Tuesday, January 27

John Updike, dead at 76

John Updike died today at age 76. There's a lot that could be said about him here, but the best ITM can do is to direct you to the man's own writing. And since we are who we are here, we'll direct you to what is, without doubt, one of the finest pieces of sports writing around: Updike's 1960 New Yorker piece entitled "Hub Fans Bid Kid Adieu." We trust our readers won't need any more than that title to know the topic.

To give you a taste and to encourage you to read more, here's how it opens:

"Fenway Park, in Boston, is a lyric little bandbox of a ballpark. Everything is painted green and seems in curiously sharp focus, like the inside of an old-fashioned peeping-type Easter egg. It was built in 1912 and rebuilt in 1934, and offers, as do most Boston artifacts, a compromise between Man's Euclidean determinations and Nature's beguiling irregularities. Its right field is one of the deepest in the American League, while its left field is the shortest; the high left-field wall, three hundred and fifteen feet from home plate along the foul line, virtually thrusts its surface at right-handed hitters. On the afternoon of Wednesday, September 28th, as I took a seat behind third base, a uniformed groundkeeper was treading the top of this wall, picking batting-practice home runs out of the screen, like a mushroom gatherer seen in Wordsworthian perspective on the verge of a cliff. The day was overcast, chill, and uninspirational. The Boston team was the worst in twenty-seven seasons. A jangling medley of incompetent youth and aging competence, the Red Sox were finishing in seventh place only because the Kansas City Athletics had locked them out of the cellar. They were scheduled to play the Baltimore Orioles, a much nimbler blend of May and December, who had been dumped from pennant contention a week before by the insatiable Yankees. I, and 10,453 others, had shown up primarily because this was the Red Sox's last home game of the season, and therefore the last time in all eternity that their regular left fielder, known to the headlines as TED, KID, SPLINTER, THUMPER, TW, and, most cloyingly, MISTER WONDERFUL, would play in Boston. "WHAT WILL WE DO WITHOUT TED? HUB FANS ASK" ran the headline on a newspaper being read by a bulb-nosed cigar smoker a few rows away."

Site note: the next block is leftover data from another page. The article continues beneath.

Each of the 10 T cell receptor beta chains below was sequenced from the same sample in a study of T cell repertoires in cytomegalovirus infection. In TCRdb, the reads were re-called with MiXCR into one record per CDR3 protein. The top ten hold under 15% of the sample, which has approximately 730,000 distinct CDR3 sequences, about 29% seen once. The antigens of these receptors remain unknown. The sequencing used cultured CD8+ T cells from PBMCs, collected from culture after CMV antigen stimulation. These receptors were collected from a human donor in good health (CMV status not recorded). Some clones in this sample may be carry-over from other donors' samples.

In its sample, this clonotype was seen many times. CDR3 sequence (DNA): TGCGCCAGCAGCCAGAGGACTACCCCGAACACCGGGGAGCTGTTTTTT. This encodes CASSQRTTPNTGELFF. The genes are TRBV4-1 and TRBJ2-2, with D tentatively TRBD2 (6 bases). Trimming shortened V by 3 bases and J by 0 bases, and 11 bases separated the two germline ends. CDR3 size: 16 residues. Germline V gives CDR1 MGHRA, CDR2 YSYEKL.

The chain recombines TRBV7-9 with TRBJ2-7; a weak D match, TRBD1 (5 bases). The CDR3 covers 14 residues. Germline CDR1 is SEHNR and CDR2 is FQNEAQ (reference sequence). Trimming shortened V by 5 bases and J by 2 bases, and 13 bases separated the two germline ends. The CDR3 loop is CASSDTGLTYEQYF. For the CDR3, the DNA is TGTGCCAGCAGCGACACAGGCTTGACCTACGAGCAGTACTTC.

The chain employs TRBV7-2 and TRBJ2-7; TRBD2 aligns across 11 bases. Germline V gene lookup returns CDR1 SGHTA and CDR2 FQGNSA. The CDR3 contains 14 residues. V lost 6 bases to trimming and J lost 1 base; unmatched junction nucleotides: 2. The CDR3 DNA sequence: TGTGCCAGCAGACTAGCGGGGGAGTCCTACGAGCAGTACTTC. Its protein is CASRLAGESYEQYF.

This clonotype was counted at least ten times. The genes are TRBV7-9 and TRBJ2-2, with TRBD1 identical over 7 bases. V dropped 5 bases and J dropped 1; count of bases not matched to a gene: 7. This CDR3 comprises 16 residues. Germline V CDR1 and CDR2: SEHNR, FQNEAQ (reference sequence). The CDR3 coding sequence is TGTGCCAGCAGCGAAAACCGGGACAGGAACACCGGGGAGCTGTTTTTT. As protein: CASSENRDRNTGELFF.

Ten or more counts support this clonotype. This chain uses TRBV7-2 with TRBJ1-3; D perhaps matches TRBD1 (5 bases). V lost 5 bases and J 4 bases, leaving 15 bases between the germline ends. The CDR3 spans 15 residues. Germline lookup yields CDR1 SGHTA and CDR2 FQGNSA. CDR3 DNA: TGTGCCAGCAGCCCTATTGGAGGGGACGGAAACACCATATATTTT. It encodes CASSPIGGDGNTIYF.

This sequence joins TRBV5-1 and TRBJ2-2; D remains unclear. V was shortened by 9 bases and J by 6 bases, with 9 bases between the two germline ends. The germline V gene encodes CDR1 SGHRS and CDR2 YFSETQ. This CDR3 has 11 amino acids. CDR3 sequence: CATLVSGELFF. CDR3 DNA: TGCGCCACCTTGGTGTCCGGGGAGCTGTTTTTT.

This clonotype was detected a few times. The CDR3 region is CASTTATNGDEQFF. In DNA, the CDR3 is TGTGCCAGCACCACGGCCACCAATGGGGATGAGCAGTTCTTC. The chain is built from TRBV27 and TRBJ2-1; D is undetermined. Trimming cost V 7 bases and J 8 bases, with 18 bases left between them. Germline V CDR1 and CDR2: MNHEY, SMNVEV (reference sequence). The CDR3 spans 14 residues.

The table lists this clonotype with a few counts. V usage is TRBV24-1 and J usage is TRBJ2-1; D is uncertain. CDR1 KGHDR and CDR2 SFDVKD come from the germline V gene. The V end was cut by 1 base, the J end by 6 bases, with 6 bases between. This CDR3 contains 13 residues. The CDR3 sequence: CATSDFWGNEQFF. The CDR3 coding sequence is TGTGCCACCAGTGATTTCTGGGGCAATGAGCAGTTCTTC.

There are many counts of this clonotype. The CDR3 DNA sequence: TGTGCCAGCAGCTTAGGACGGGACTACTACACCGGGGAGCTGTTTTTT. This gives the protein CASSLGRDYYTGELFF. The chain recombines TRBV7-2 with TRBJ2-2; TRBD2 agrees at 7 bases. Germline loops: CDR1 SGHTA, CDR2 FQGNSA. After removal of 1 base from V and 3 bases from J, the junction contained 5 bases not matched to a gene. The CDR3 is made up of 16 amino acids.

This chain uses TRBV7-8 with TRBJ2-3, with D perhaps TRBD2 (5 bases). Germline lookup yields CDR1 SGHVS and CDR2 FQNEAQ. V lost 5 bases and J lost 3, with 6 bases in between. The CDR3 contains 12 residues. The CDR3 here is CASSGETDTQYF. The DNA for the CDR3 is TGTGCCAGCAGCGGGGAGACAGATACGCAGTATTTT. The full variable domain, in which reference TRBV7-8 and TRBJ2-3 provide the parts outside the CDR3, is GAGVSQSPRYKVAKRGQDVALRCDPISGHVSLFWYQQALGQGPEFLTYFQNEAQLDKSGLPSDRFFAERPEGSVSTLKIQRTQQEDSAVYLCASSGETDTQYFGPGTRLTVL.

http://www.baseball-almanac.com/articles/hub_fans_bid_kid_adieu_article.shtml

Updike was lately a resident of Beverly Farms, Mass. He will be missed.

7 comments:

D Vicino said...

Did a project on Updike and his most famous piece back in high school....great stuff.

A true loss for the sports writing world.

Anonymous said...

Favorite line: "For me, Williams is the classic ballplayer of the game on a hot August weekday, before a small crowd, when the only thing at stake is the tissue-thin difference between a thing done well and a thing done ill."

Anonymous said...

Favorite line: "For me, Williams is the classic ballplayer of the game on a hot August weekday, before a small crowd, when the only thing at stake is the tissue-thin difference between a thing done well and a thing done ill."

eli said...

another great quote:
"There is no pleasing New Englanders, my dear, their soil is all rocks and their hearts are bloodless absolutes."

Joe Murph said...

Just a quick update. Here's the Sox official statement, echoing ITM: "The Boston Red Sox join literary lovers of all backgrounds in mourning the loss of the great writer and Massachusetts resident, John Updike.

For Red Sox fans in particular, a read of his essay, "Hub Fans Bid Kid Adieu," which was inspired by Ted Williams' last game, may serve as a fitting way to pay homage. The first few lines of this famous essay were inscribed on the walls of the Reception Area in our Front Office in 2002 and serve not only as a tribute to the ballpark he described, but also to the magnificent style in which he captured it. He will be missed."

Joe Murph said...

Also, nice reference Eli. Buchanan, pretty obscure.

coffee said...

John Updike's passing is sad, but he left a ton of awesome work. "Immortality is nontransferrable" he said appropriately.

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